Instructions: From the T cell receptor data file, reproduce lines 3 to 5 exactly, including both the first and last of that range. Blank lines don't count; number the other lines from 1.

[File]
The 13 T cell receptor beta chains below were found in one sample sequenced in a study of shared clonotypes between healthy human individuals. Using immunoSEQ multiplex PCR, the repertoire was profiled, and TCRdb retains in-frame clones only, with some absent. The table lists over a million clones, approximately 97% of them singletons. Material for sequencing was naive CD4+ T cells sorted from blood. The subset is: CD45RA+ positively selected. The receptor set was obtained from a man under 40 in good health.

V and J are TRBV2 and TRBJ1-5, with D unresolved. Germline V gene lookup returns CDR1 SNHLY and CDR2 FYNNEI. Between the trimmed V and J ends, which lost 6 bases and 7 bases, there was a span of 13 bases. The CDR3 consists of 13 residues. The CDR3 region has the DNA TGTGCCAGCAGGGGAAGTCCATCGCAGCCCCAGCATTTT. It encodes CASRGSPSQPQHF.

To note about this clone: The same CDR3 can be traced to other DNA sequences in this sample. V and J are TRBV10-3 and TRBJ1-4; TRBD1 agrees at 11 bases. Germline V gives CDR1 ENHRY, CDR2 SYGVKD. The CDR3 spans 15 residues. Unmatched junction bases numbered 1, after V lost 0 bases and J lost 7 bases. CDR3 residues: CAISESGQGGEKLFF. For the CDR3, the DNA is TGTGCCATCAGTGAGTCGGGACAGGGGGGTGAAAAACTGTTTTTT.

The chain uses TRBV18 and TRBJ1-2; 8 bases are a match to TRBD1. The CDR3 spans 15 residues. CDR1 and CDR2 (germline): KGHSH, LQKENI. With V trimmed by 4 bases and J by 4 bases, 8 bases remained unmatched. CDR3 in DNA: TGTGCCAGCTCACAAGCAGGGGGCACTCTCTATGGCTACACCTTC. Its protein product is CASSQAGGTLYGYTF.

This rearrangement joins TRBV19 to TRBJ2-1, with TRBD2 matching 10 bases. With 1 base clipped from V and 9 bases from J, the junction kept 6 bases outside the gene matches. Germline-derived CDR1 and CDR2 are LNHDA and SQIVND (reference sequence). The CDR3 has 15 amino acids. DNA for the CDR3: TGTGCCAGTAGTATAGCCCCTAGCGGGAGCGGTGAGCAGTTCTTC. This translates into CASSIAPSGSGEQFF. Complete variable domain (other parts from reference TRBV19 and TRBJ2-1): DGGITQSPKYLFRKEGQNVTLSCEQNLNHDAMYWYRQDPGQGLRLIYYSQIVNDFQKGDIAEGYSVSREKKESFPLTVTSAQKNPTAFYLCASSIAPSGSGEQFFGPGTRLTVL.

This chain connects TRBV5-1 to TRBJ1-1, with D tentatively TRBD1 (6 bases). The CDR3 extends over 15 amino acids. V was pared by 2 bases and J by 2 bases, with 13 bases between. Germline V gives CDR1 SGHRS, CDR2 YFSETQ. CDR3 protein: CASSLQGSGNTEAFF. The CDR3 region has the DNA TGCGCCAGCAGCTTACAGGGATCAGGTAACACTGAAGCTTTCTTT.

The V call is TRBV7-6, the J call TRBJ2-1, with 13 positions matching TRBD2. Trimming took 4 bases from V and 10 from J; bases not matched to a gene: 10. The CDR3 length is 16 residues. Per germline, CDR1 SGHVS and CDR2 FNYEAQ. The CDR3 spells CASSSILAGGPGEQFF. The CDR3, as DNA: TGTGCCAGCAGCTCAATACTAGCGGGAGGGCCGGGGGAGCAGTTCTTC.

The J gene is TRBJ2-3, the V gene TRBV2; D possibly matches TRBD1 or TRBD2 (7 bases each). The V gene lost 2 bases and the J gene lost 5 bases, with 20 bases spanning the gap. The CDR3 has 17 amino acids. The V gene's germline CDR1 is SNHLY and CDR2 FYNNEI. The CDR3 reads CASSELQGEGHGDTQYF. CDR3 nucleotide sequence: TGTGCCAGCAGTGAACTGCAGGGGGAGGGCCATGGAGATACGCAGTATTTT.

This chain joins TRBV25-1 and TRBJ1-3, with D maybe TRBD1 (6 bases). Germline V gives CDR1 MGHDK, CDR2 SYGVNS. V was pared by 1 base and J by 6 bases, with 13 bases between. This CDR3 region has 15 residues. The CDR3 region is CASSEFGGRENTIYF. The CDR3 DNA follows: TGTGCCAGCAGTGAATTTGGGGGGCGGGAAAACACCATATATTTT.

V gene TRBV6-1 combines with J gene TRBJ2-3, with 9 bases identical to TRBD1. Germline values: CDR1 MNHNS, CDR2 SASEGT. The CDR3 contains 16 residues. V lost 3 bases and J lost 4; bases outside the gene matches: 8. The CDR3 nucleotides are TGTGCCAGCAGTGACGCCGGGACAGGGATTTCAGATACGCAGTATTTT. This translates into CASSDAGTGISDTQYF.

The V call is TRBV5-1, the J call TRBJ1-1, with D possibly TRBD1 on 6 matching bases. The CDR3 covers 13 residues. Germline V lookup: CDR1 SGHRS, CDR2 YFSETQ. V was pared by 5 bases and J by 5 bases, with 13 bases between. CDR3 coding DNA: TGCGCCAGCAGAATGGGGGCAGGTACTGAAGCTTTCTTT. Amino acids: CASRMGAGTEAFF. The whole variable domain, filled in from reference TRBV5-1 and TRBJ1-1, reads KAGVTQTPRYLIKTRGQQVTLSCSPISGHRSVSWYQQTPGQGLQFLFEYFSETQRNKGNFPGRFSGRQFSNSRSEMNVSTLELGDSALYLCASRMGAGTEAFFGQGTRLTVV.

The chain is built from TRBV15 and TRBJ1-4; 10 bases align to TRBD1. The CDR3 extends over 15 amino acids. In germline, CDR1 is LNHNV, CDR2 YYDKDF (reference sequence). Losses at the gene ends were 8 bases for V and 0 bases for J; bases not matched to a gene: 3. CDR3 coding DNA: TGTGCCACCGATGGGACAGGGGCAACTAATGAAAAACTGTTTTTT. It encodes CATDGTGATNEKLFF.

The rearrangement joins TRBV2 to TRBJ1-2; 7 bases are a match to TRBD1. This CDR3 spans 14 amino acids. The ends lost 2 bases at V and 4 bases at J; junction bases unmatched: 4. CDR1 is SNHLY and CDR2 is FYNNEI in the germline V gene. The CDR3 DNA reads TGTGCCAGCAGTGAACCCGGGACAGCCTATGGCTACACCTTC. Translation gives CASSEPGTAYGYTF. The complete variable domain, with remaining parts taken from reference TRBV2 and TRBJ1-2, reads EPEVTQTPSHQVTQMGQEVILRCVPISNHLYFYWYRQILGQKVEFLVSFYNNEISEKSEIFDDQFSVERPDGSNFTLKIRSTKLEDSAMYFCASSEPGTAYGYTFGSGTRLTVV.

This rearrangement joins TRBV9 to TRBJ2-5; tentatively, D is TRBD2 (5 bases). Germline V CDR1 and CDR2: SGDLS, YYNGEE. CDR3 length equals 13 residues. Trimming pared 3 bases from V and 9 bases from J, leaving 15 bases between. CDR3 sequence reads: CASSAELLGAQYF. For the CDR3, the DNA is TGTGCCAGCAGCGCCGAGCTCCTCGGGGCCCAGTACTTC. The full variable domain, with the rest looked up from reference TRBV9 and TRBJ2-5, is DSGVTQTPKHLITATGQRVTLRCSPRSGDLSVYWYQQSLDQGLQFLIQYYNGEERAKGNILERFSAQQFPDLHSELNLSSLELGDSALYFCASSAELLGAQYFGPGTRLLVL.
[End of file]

To note about this clone: The same CDR3 can be traced to other DNA sequences in this sample. V and J are TRBV10-3 and TRBJ1-4; TRBD1 agrees at 11 bases. Germline V gives CDR1 ENHRY, CDR2 SYGVKD. The CDR3 spans 15 residues. Unmatched junction bases numbered 1, after V lost 0 bases and J lost 7 bases. CDR3 residues: CAISESGQGGEKLFF. For the CDR3, the DNA is TGTGCCATCAGTGAGTCGGGACAGGGGGGTGAAAAACTGTTTTTT.

The chain uses TRBV18 and TRBJ1-2; 8 bases are a match to TRBD1. The CDR3 spans 15 residues. CDR1 and CDR2 (germline): KGHSH, LQKENI. With V trimmed by 4 bases and J by 4 bases, 8 bases remained unmatched. CDR3 in DNA: TGTGCCAGCTCACAAGCAGGGGGCACTCTCTATGGCTACACCTTC. Its protein product is CASSQAGGTLYGYTF.

This rearrangement joins TRBV19 to TRBJ2-1, with TRBD2 matching 10 bases. With 1 base clipped from V and 9 bases from J, the junction kept 6 bases outside the gene matches. Germline-derived CDR1 and CDR2 are LNHDA and SQIVND (reference sequence). The CDR3 has 15 amino acids. DNA for the CDR3: TGTGCCAGTAGTATAGCCCCTAGCGGGAGCGGTGAGCAGTTCTTC. This translates into CASSIAPSGSGEQFF. Complete variable domain (other parts from reference TRBV19 and TRBJ2-1): DGGITQSPKYLFRKEGQNVTLSCEQNLNHDAMYWYRQDPGQGLRLIYYSQIVNDFQKGDIAEGYSVSREKKESFPLTVTSAQKNPTAFYLCASSIAPSGSGEQFFGPGTRLTVL.